I read the final paragraph on the first page of this book and the words grabbed a hold of my soul just as it did seven years ago.

For some months I had been lost in a baffling crisis of spirit. Back in the autumn I had awakened to a growing darkness and cacophony, as if something in my depths were crying out. A whole chorus of voices. Orphaned voices. They seemed to speak for all the unlived parts of me, and they came with a force and dazzle that I couldn’t contain. They seemed to explode the boundaries of my existence. I know now that they were the clamor of a new self struggling to be born.” – When the Heart Waits, Sue Monk Kidd

I should have seen the signs. This past January, Sue Monk Kidd visited our neighborhood book store to talk about her new book, The Invention of Wings. As she autographed the copy of the new book, I told her how much When the Heart Waits had impacted me. I don’t cry easy or often and at the moment I could not prevent the tears welling up in my eyes. Sue Monk Kidd stopped the grueling and long process of the book signing to give me a hug and share a moment about how and why she had written this book. My soul was aching to read the book at that time, but I pushed down and ignored the request.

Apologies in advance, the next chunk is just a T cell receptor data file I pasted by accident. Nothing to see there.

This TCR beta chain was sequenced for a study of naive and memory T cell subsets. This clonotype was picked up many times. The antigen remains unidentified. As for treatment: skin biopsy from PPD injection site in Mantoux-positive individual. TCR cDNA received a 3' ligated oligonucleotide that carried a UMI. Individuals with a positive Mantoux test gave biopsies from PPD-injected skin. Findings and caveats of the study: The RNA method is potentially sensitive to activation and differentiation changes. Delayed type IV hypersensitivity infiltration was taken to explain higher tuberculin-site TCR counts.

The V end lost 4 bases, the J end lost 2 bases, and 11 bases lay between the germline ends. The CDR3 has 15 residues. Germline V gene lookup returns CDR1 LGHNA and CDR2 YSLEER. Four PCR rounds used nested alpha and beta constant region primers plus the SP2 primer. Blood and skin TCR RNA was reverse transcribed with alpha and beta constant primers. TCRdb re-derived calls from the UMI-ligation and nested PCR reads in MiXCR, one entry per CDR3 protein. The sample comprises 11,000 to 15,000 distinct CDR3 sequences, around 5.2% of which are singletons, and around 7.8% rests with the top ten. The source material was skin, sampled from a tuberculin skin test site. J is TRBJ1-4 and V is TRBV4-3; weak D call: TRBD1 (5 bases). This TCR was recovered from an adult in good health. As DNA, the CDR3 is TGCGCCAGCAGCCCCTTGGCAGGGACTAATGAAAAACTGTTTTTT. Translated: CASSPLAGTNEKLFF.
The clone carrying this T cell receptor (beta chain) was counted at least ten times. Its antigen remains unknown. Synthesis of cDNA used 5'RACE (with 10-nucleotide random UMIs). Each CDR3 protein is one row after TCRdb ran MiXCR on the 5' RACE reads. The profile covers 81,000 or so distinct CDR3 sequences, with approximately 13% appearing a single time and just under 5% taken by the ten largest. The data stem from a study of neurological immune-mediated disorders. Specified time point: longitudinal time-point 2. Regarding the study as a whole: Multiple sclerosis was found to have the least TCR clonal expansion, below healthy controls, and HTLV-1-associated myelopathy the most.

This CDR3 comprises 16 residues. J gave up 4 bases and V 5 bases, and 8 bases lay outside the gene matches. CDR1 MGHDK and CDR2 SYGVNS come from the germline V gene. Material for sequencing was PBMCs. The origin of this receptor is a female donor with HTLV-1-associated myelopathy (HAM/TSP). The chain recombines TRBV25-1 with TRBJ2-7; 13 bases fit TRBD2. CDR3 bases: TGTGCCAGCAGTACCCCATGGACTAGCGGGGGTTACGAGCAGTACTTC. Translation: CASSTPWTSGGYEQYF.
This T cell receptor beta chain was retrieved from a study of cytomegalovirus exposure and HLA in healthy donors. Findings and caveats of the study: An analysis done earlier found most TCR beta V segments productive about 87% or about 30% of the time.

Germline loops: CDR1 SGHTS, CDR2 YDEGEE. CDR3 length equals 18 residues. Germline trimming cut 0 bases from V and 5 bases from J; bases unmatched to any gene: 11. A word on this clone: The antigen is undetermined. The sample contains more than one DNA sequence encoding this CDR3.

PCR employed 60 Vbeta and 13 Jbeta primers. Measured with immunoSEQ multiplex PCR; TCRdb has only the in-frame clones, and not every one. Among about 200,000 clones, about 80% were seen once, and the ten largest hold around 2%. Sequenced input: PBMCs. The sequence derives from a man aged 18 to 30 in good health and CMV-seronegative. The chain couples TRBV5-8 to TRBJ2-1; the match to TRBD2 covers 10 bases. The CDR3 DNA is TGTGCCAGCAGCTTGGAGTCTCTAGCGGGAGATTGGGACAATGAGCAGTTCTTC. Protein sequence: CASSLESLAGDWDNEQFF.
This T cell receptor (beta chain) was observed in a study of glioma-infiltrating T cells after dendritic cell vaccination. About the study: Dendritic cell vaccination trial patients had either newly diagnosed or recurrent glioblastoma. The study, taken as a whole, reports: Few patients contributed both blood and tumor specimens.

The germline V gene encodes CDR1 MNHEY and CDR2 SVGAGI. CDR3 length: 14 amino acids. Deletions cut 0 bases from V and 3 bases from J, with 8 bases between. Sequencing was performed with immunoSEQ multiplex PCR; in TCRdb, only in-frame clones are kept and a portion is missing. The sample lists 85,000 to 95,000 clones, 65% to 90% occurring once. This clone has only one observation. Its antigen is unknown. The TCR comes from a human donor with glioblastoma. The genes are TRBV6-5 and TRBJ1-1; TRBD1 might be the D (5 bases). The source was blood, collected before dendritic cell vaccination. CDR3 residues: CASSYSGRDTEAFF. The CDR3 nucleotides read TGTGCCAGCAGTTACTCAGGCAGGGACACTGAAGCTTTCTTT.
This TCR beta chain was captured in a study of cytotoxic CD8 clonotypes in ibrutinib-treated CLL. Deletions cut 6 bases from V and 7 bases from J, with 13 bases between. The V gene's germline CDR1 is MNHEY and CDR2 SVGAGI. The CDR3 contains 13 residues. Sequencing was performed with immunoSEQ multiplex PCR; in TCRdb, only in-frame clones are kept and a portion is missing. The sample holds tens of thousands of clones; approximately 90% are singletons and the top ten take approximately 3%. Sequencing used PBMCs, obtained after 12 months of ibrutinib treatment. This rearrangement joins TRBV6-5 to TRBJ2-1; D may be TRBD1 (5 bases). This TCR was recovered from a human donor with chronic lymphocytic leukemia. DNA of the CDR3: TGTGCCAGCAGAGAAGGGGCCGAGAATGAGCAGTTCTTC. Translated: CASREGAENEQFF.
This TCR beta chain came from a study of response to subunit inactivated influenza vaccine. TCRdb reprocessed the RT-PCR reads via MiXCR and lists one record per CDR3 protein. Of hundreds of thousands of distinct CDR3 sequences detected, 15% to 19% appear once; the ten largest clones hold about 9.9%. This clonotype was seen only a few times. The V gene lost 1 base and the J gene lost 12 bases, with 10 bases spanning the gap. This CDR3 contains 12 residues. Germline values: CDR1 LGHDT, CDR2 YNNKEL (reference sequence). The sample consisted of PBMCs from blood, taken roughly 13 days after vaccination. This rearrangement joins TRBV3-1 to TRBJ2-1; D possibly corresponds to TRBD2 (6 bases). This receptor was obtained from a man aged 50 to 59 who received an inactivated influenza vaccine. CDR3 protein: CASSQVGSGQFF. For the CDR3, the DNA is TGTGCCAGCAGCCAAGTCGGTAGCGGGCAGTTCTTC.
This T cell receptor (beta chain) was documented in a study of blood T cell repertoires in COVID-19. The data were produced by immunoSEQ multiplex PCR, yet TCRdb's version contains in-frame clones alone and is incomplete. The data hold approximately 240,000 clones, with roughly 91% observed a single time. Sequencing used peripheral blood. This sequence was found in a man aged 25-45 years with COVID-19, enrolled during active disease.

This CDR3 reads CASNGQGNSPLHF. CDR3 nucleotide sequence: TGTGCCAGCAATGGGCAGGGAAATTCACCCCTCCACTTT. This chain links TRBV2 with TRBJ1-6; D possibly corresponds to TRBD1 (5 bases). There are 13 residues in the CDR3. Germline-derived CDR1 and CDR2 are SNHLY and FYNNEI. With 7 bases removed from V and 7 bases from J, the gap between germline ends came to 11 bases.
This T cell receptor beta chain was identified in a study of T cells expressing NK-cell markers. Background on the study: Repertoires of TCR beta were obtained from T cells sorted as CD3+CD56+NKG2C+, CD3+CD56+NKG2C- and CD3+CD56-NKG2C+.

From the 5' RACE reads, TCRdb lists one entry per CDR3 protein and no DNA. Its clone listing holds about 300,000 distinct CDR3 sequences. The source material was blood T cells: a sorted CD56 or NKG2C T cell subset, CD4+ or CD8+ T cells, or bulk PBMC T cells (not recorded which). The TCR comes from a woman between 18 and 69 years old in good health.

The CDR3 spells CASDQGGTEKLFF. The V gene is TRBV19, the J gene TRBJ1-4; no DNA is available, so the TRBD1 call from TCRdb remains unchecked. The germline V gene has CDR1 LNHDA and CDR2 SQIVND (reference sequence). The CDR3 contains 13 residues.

Over the past year, books like Lean In and even the new book by Hillary Rodham Clinton, talk about how we can have it all. Balance can be achieved. Rarely, do people want to read about the messy stuff that have to be broken and fixed to achieve any balance or how that balance is fragile and must be nurtured. Rarely, do we want to ask ourselves the tough personal questions about our own journeys. Living through another’s tale of woe and come-back is false hope. We can’t have it all. That is not looking at life with a glass half empty approach, but the truth. There are times in our lives where we can handle more and do it well and other times we have to surrender to life. If you find yourself in a similar place, I encourage you to pick up, When the Heart Waits. Don’t rush through it. Let the book feed you. Be ready and open to address those orphaned voices because you will never be able to run far or fast enough to keep them silent.